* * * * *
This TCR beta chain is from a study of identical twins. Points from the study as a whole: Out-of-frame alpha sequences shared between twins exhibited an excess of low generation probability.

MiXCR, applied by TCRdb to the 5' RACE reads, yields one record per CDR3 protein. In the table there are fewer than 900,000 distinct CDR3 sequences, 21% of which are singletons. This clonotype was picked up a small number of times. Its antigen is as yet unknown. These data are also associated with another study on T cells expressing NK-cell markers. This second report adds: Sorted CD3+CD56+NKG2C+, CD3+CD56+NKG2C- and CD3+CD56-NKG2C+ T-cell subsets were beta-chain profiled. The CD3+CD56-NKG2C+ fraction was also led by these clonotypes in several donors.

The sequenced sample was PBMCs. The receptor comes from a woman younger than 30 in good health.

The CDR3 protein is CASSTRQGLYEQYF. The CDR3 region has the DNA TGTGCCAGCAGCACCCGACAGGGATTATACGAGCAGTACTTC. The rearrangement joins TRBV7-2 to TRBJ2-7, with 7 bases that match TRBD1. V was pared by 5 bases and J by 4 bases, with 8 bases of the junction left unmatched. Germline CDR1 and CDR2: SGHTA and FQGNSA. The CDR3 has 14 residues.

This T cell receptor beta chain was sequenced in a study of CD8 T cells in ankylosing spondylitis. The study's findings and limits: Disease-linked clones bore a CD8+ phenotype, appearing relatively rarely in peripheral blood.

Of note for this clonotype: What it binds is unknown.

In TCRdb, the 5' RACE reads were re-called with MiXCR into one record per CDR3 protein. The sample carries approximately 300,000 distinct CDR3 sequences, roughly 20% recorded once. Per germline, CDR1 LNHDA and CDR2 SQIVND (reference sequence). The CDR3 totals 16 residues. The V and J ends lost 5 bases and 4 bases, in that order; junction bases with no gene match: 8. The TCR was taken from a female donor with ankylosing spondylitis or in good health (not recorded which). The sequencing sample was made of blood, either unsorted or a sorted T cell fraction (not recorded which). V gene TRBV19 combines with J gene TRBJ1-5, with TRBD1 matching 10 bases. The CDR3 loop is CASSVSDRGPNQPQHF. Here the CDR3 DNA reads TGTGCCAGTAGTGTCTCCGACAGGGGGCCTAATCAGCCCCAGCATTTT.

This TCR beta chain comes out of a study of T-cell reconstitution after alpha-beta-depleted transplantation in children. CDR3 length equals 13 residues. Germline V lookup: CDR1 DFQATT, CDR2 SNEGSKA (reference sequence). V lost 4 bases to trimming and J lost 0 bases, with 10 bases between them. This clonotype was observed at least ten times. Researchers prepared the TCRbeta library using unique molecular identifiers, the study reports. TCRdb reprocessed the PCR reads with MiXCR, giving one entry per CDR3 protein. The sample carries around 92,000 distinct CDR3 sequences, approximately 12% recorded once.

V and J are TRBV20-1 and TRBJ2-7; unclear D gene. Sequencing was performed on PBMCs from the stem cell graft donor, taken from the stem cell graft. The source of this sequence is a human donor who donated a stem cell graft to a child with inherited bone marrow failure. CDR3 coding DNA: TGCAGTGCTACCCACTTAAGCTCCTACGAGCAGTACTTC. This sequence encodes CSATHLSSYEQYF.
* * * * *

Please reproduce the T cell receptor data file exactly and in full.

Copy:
This TCR beta chain is from a study of identical twins. Points from the study as a whole: Out-of-frame alpha sequences shared between twins exhibited an excess of low generation probability.

MiXCR, applied by TCRdb to the 5' RACE reads, yields one record per CDR3 protein. In the table there are fewer than 900,000 distinct CDR3 sequences, 21% of which are singletons. This clonotype was picked up a small number of times. Its antigen is as yet unknown. These data are also associated with another study on T cells expressing NK-cell markers. This second report adds: Sorted CD3+CD56+NKG2C+, CD3+CD56+NKG2C- and CD3+CD56-NKG2C+ T-cell subsets were beta-chain profiled. The CD3+CD56-NKG2C+ fraction was also led by these clonotypes in several donors.

The sequenced sample was PBMCs. The receptor comes from a woman younger than 30 in good health.

The CDR3 protein is CASSTRQGLYEQYF. The CDR3 region has the DNA TGTGCCAGCAGCACCCGACAGGGATTATACGAGCAGTACTTC. The rearrangement joins TRBV7-2 to TRBJ2-7, with 7 bases that match TRBD1. V was pared by 5 bases and J by 4 bases, with 8 bases of the junction left unmatched. Germline CDR1 and CDR2: SGHTA and FQGNSA. The CDR3 has 14 residues.

This T cell receptor beta chain was sequenced in a study of CD8 T cells in ankylosing spondylitis. The study's findings and limits: Disease-linked clones bore a CD8+ phenotype, appearing relatively rarely in peripheral blood.

Of note for this clonotype: What it binds is unknown.

In TCRdb, the 5' RACE reads were re-called with MiXCR into one record per CDR3 protein. The sample carries approximately 300,000 distinct CDR3 sequences, roughly 20% recorded once. Per germline, CDR1 LNHDA and CDR2 SQIVND (reference sequence). The CDR3 totals 16 residues. The V and J ends lost 5 bases and 4 bases, in that order; junction bases with no gene match: 8. The TCR was taken from a female donor with ankylosing spondylitis or in good health (not recorded which). The sequencing sample was made of blood, either unsorted or a sorted T cell fraction (not recorded which). V gene TRBV19 combines with J gene TRBJ1-5, with TRBD1 matching 10 bases. The CDR3 loop is CASSVSDRGPNQPQHF. Here the CDR3 DNA reads TGTGCCAGTAGTGTCTCCGACAGGGGGCCTAATCAGCCCCAGCATTTT.

This TCR beta chain comes out of a study of T-cell reconstitution after alpha-beta-depleted transplantation in children. CDR3 length equals 13 residues. Germline V lookup: CDR1 DFQATT, CDR2 SNEGSKA (reference sequence). V lost 4 bases to trimming and J lost 0 bases, with 10 bases between them. This clonotype was observed at least ten times. Researchers prepared the TCRbeta library using unique molecular identifiers, the study reports. TCRdb reprocessed the PCR reads with MiXCR, giving one entry per CDR3 protein. The sample carries around 92,000 distinct CDR3 sequences, approximately 12% recorded once.

V and J are TRBV20-1 and TRBJ2-7; unclear D gene. Sequencing was performed on PBMCs from the stem cell graft donor, taken from the stem cell graft. The source of this sequence is a human donor who donated a stem cell graft to a child with inherited bone marrow failure. CDR3 coding DNA: TGCAGTGCTACCCACTTAAGCTCCTACGAGCAGTACTTC. This sequence encodes CSATHLSSYEQYF.